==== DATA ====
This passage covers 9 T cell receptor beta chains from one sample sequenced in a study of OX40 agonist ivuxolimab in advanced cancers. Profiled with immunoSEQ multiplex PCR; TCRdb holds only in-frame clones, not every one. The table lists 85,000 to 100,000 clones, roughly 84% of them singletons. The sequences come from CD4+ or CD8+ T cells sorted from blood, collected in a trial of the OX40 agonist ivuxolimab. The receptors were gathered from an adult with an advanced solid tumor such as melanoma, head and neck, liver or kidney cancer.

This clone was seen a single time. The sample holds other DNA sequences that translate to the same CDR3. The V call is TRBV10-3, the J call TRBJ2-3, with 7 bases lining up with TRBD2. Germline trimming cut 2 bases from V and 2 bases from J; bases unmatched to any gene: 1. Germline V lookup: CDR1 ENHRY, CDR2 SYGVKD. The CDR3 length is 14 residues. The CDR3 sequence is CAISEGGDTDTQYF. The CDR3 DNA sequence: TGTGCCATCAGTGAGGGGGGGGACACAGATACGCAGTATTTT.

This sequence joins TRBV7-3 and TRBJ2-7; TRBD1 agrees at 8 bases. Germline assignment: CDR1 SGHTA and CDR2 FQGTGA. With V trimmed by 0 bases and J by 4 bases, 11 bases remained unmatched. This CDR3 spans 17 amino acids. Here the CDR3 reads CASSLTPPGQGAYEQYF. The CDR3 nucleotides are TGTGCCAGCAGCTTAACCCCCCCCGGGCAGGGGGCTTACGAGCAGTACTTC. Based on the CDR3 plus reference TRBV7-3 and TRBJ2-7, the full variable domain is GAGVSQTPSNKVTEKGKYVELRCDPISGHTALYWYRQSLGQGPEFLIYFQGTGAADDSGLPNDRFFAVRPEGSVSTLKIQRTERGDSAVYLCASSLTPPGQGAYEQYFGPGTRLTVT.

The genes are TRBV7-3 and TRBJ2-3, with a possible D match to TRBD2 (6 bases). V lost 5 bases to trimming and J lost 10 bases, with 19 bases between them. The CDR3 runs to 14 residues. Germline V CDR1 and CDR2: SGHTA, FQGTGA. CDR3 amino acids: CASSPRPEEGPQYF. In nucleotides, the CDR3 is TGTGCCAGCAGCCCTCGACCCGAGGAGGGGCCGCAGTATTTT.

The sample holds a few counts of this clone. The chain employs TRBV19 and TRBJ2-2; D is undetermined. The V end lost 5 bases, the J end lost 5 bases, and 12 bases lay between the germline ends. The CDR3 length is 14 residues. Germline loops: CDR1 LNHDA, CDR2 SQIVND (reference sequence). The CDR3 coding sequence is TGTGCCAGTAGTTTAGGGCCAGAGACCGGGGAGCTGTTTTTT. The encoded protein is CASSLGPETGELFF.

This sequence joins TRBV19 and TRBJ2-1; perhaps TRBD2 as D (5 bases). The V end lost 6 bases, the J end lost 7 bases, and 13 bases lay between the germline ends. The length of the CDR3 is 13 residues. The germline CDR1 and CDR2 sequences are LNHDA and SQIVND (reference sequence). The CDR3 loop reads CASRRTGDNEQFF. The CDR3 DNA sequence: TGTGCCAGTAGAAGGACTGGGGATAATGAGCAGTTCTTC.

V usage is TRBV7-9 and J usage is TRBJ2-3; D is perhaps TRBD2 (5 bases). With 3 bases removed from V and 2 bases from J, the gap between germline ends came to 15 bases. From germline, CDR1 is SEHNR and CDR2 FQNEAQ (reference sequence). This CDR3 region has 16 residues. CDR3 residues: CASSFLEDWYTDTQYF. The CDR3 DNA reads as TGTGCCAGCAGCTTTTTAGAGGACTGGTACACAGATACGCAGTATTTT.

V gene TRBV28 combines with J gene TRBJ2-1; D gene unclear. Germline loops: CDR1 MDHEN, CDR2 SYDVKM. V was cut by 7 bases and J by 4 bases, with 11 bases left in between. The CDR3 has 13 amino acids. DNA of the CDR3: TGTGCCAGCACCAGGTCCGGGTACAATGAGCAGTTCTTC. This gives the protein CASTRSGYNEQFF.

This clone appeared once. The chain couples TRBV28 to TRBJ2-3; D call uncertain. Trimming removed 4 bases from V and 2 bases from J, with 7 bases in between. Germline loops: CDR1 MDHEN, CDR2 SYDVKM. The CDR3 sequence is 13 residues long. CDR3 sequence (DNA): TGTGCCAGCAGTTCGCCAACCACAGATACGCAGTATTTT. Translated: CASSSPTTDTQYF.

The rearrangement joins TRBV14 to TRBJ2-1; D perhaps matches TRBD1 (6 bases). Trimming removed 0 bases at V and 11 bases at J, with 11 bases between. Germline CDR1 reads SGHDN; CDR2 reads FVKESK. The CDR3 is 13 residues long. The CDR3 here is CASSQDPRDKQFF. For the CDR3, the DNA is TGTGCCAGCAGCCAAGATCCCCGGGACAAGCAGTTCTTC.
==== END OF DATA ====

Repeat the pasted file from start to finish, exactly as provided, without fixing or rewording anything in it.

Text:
This passage covers 9 T cell receptor beta chains from one sample sequenced in a study of OX40 agonist ivuxolimab in advanced cancers. Profiled with immunoSEQ multiplex PCR; TCRdb holds only in-frame clones, not every one. The table lists 85,000 to 100,000 clones, roughly 84% of them singletons. The sequences come from CD4+ or CD8+ T cells sorted from blood, collected in a trial of the OX40 agonist ivuxolimab. The receptors were gathered from an adult with an advanced solid tumor such as melanoma, head and neck, liver or kidney cancer.

This clone was seen a single time. The sample holds other DNA sequences that translate to the same CDR3. The V call is TRBV10-3, the J call TRBJ2-3, with 7 bases lining up with TRBD2. Germline trimming cut 2 bases from V and 2 bases from J; bases unmatched to any gene: 1. Germline V lookup: CDR1 ENHRY, CDR2 SYGVKD. The CDR3 length is 14 residues. The CDR3 sequence is CAISEGGDTDTQYF. The CDR3 DNA sequence: TGTGCCATCAGTGAGGGGGGGGACACAGATACGCAGTATTTT.

This sequence joins TRBV7-3 and TRBJ2-7; TRBD1 agrees at 8 bases. Germline assignment: CDR1 SGHTA and CDR2 FQGTGA. With V trimmed by 0 bases and J by 4 bases, 11 bases remained unmatched. This CDR3 spans 17 amino acids. Here the CDR3 reads CASSLTPPGQGAYEQYF. The CDR3 nucleotides are TGTGCCAGCAGCTTAACCCCCCCCGGGCAGGGGGCTTACGAGCAGTACTTC. Based on the CDR3 plus reference TRBV7-3 and TRBJ2-7, the full variable domain is GAGVSQTPSNKVTEKGKYVELRCDPISGHTALYWYRQSLGQGPEFLIYFQGTGAADDSGLPNDRFFAVRPEGSVSTLKIQRTERGDSAVYLCASSLTPPGQGAYEQYFGPGTRLTVT.

The genes are TRBV7-3 and TRBJ2-3, with a possible D match to TRBD2 (6 bases). V lost 5 bases to trimming and J lost 10 bases, with 19 bases between them. The CDR3 runs to 14 residues. Germline V CDR1 and CDR2: SGHTA, FQGTGA. CDR3 amino acids: CASSPRPEEGPQYF. In nucleotides, the CDR3 is TGTGCCAGCAGCCCTCGACCCGAGGAGGGGCCGCAGTATTTT.

The sample holds a few counts of this clone. The chain employs TRBV19 and TRBJ2-2; D is undetermined. The V end lost 5 bases, the J end lost 5 bases, and 12 bases lay between the germline ends. The CDR3 length is 14 residues. Germline loops: CDR1 LNHDA, CDR2 SQIVND (reference sequence). The CDR3 coding sequence is TGTGCCAGTAGTTTAGGGCCAGAGACCGGGGAGCTGTTTTTT. The encoded protein is CASSLGPETGELFF.

This sequence joins TRBV19 and TRBJ2-1; perhaps TRBD2 as D (5 bases). The V end lost 6 bases, the J end lost 7 bases, and 13 bases lay between the germline ends. The length of the CDR3 is 13 residues. The germline CDR1 and CDR2 sequences are LNHDA and SQIVND (reference sequence). The CDR3 loop reads CASRRTGDNEQFF. The CDR3 DNA sequence: TGTGCCAGTAGAAGGACTGGGGATAATGAGCAGTTCTTC.

V usage is TRBV7-9 and J usage is TRBJ2-3; D is perhaps TRBD2 (5 bases). With 3 bases removed from V and 2 bases from J, the gap between germline ends came to 15 bases. From germline, CDR1 is SEHNR and CDR2 FQNEAQ (reference sequence). This CDR3 region has 16 residues. CDR3 residues: CASSFLEDWYTDTQYF. The CDR3 DNA reads as TGTGCCAGCAGCTTTTTAGAGGACTGGTACACAGATACGCAGTATTTT.

V gene TRBV28 combines with J gene TRBJ2-1; D gene unclear. Germline loops: CDR1 MDHEN, CDR2 SYDVKM. V was cut by 7 bases and J by 4 bases, with 11 bases left in between. The CDR3 has 13 amino acids. DNA of the CDR3: TGTGCCAGCACCAGGTCCGGGTACAATGAGCAGTTCTTC. This gives the protein CASTRSGYNEQFF.

This clone appeared once. The chain couples TRBV28 to TRBJ2-3; D call uncertain. Trimming removed 4 bases from V and 2 bases from J, with 7 bases in between. Germline loops: CDR1 MDHEN, CDR2 SYDVKM. The CDR3 sequence is 13 residues long. CDR3 sequence (DNA): TGTGCCAGCAGTTCGCCAACCACAGATACGCAGTATTTT. Translated: CASSSPTTDTQYF.

The rearrangement joins TRBV14 to TRBJ2-1; D perhaps matches TRBD1 (6 bases). Trimming removed 0 bases at V and 11 bases at J, with 11 bases between. Germline CDR1 reads SGHDN; CDR2 reads FVKESK. The CDR3 is 13 residues long. The CDR3 here is CASSQDPRDKQFF. For the CDR3, the DNA is TGTGCCAGCAGCCAAGATCCCCGGGACAAGCAGTTCTTC.